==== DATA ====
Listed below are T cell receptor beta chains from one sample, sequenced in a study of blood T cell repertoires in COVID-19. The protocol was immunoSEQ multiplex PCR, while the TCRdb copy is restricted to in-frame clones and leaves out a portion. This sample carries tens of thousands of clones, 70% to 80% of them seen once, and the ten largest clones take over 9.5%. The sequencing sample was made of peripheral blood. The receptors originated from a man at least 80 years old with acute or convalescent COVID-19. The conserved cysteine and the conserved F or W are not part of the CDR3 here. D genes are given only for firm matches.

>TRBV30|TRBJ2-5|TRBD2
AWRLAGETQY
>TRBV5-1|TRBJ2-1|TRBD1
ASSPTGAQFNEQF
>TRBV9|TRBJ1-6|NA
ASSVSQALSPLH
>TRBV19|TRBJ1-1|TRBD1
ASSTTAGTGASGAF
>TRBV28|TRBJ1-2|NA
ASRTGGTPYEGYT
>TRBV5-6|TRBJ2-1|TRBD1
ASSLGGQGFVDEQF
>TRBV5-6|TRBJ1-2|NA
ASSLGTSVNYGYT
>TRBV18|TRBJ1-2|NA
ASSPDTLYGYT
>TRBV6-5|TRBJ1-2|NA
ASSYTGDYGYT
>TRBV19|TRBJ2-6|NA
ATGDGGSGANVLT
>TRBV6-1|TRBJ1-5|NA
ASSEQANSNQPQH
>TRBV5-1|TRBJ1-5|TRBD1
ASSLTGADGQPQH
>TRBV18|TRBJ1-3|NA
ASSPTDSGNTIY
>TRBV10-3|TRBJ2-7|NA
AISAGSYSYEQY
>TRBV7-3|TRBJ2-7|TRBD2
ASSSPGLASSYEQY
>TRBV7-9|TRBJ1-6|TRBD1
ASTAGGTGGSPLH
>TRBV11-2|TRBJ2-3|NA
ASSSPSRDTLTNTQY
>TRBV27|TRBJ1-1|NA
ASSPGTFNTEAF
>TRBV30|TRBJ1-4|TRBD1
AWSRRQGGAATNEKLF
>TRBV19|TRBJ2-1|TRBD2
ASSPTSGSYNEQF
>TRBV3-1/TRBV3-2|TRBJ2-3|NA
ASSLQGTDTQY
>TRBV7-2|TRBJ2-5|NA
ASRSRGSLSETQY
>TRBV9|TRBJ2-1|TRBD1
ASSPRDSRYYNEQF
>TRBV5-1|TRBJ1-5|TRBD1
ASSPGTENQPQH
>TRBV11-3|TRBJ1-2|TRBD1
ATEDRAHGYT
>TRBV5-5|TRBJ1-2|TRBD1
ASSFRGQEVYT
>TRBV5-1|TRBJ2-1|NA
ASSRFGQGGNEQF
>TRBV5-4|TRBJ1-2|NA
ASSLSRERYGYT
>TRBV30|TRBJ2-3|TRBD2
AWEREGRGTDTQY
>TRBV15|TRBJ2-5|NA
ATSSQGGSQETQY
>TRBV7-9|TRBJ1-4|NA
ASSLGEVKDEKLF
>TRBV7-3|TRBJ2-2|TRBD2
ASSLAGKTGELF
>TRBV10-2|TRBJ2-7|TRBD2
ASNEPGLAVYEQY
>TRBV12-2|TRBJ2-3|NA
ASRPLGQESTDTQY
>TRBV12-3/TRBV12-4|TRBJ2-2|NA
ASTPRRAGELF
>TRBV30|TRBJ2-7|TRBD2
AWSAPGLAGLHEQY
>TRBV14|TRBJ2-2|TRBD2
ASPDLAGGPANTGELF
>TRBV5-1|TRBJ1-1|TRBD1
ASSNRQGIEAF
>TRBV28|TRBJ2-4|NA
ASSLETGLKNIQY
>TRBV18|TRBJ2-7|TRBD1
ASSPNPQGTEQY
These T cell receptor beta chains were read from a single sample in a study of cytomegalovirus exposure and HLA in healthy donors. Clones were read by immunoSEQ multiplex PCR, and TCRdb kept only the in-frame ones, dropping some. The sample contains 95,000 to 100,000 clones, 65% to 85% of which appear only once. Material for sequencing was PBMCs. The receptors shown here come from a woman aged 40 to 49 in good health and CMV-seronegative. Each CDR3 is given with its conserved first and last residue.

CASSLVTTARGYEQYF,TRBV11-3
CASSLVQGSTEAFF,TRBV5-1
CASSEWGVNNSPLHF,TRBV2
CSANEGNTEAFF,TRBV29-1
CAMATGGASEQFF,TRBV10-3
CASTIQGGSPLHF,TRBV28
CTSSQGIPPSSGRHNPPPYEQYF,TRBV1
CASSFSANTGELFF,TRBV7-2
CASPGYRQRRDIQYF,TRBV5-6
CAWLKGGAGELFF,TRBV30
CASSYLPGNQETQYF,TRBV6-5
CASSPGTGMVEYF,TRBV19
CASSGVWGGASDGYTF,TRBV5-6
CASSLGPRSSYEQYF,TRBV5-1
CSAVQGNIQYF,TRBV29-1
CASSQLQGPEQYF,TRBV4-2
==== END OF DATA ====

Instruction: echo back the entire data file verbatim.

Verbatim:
Listed below are T cell receptor beta chains from one sample, sequenced in a study of blood T cell repertoires in COVID-19. The protocol was immunoSEQ multiplex PCR, while the TCRdb copy is restricted to in-frame clones and leaves out a portion. This sample carries tens of thousands of clones, 70% to 80% of them seen once, and the ten largest clones take over 9.5%. The sequencing sample was made of peripheral blood. The receptors originated from a man at least 80 years old with acute or convalescent COVID-19. The conserved cysteine and the conserved F or W are not part of the CDR3 here. D genes are given only for firm matches.

>TRBV30|TRBJ2-5|TRBD2
AWRLAGETQY
>TRBV5-1|TRBJ2-1|TRBD1
ASSPTGAQFNEQF
>TRBV9|TRBJ1-6|NA
ASSVSQALSPLH
>TRBV19|TRBJ1-1|TRBD1
ASSTTAGTGASGAF
>TRBV28|TRBJ1-2|NA
ASRTGGTPYEGYT
>TRBV5-6|TRBJ2-1|TRBD1
ASSLGGQGFVDEQF
>TRBV5-6|TRBJ1-2|NA
ASSLGTSVNYGYT
>TRBV18|TRBJ1-2|NA
ASSPDTLYGYT
>TRBV6-5|TRBJ1-2|NA
ASSYTGDYGYT
>TRBV19|TRBJ2-6|NA
ATGDGGSGANVLT
>TRBV6-1|TRBJ1-5|NA
ASSEQANSNQPQH
>TRBV5-1|TRBJ1-5|TRBD1
ASSLTGADGQPQH
>TRBV18|TRBJ1-3|NA
ASSPTDSGNTIY
>TRBV10-3|TRBJ2-7|NA
AISAGSYSYEQY
>TRBV7-3|TRBJ2-7|TRBD2
ASSSPGLASSYEQY
>TRBV7-9|TRBJ1-6|TRBD1
ASTAGGTGGSPLH
>TRBV11-2|TRBJ2-3|NA
ASSSPSRDTLTNTQY
>TRBV27|TRBJ1-1|NA
ASSPGTFNTEAF
>TRBV30|TRBJ1-4|TRBD1
AWSRRQGGAATNEKLF
>TRBV19|TRBJ2-1|TRBD2
ASSPTSGSYNEQF
>TRBV3-1/TRBV3-2|TRBJ2-3|NA
ASSLQGTDTQY
>TRBV7-2|TRBJ2-5|NA
ASRSRGSLSETQY
>TRBV9|TRBJ2-1|TRBD1
ASSPRDSRYYNEQF
>TRBV5-1|TRBJ1-5|TRBD1
ASSPGTENQPQH
>TRBV11-3|TRBJ1-2|TRBD1
ATEDRAHGYT
>TRBV5-5|TRBJ1-2|TRBD1
ASSFRGQEVYT
>TRBV5-1|TRBJ2-1|NA
ASSRFGQGGNEQF
>TRBV5-4|TRBJ1-2|NA
ASSLSRERYGYT
>TRBV30|TRBJ2-3|TRBD2
AWEREGRGTDTQY
>TRBV15|TRBJ2-5|NA
ATSSQGGSQETQY
>TRBV7-9|TRBJ1-4|NA
ASSLGEVKDEKLF
>TRBV7-3|TRBJ2-2|TRBD2
ASSLAGKTGELF
>TRBV10-2|TRBJ2-7|TRBD2
ASNEPGLAVYEQY
>TRBV12-2|TRBJ2-3|NA
ASRPLGQESTDTQY
>TRBV12-3/TRBV12-4|TRBJ2-2|NA
ASTPRRAGELF
>TRBV30|TRBJ2-7|TRBD2
AWSAPGLAGLHEQY
>TRBV14|TRBJ2-2|TRBD2
ASPDLAGGPANTGELF
>TRBV5-1|TRBJ1-1|TRBD1
ASSNRQGIEAF
>TRBV28|TRBJ2-4|NA
ASSLETGLKNIQY
>TRBV18|TRBJ2-7|TRBD1
ASSPNPQGTEQY
These T cell receptor beta chains were read from a single sample in a study of cytomegalovirus exposure and HLA in healthy donors. Clones were read by immunoSEQ multiplex PCR, and TCRdb kept only the in-frame ones, dropping some. The sample contains 95,000 to 100,000 clones, 65% to 85% of which appear only once. Material for sequencing was PBMCs. The receptors shown here come from a woman aged 40 to 49 in good health and CMV-seronegative. Each CDR3 is given with its conserved first and last residue.

CASSLVTTARGYEQYF,TRBV11-3
CASSLVQGSTEAFF,TRBV5-1
CASSEWGVNNSPLHF,TRBV2
CSANEGNTEAFF,TRBV29-1
CAMATGGASEQFF,TRBV10-3
CASTIQGGSPLHF,TRBV28
CTSSQGIPPSSGRHNPPPYEQYF,TRBV1
CASSFSANTGELFF,TRBV7-2
CASPGYRQRRDIQYF,TRBV5-6
CAWLKGGAGELFF,TRBV30
CASSYLPGNQETQYF,TRBV6-5
CASSPGTGMVEYF,TRBV19
CASSGVWGGASDGYTF,TRBV5-6
CASSLGPRSSYEQYF,TRBV5-1
CSAVQGNIQYF,TRBV29-1
CASSQLQGPEQYF,TRBV4-2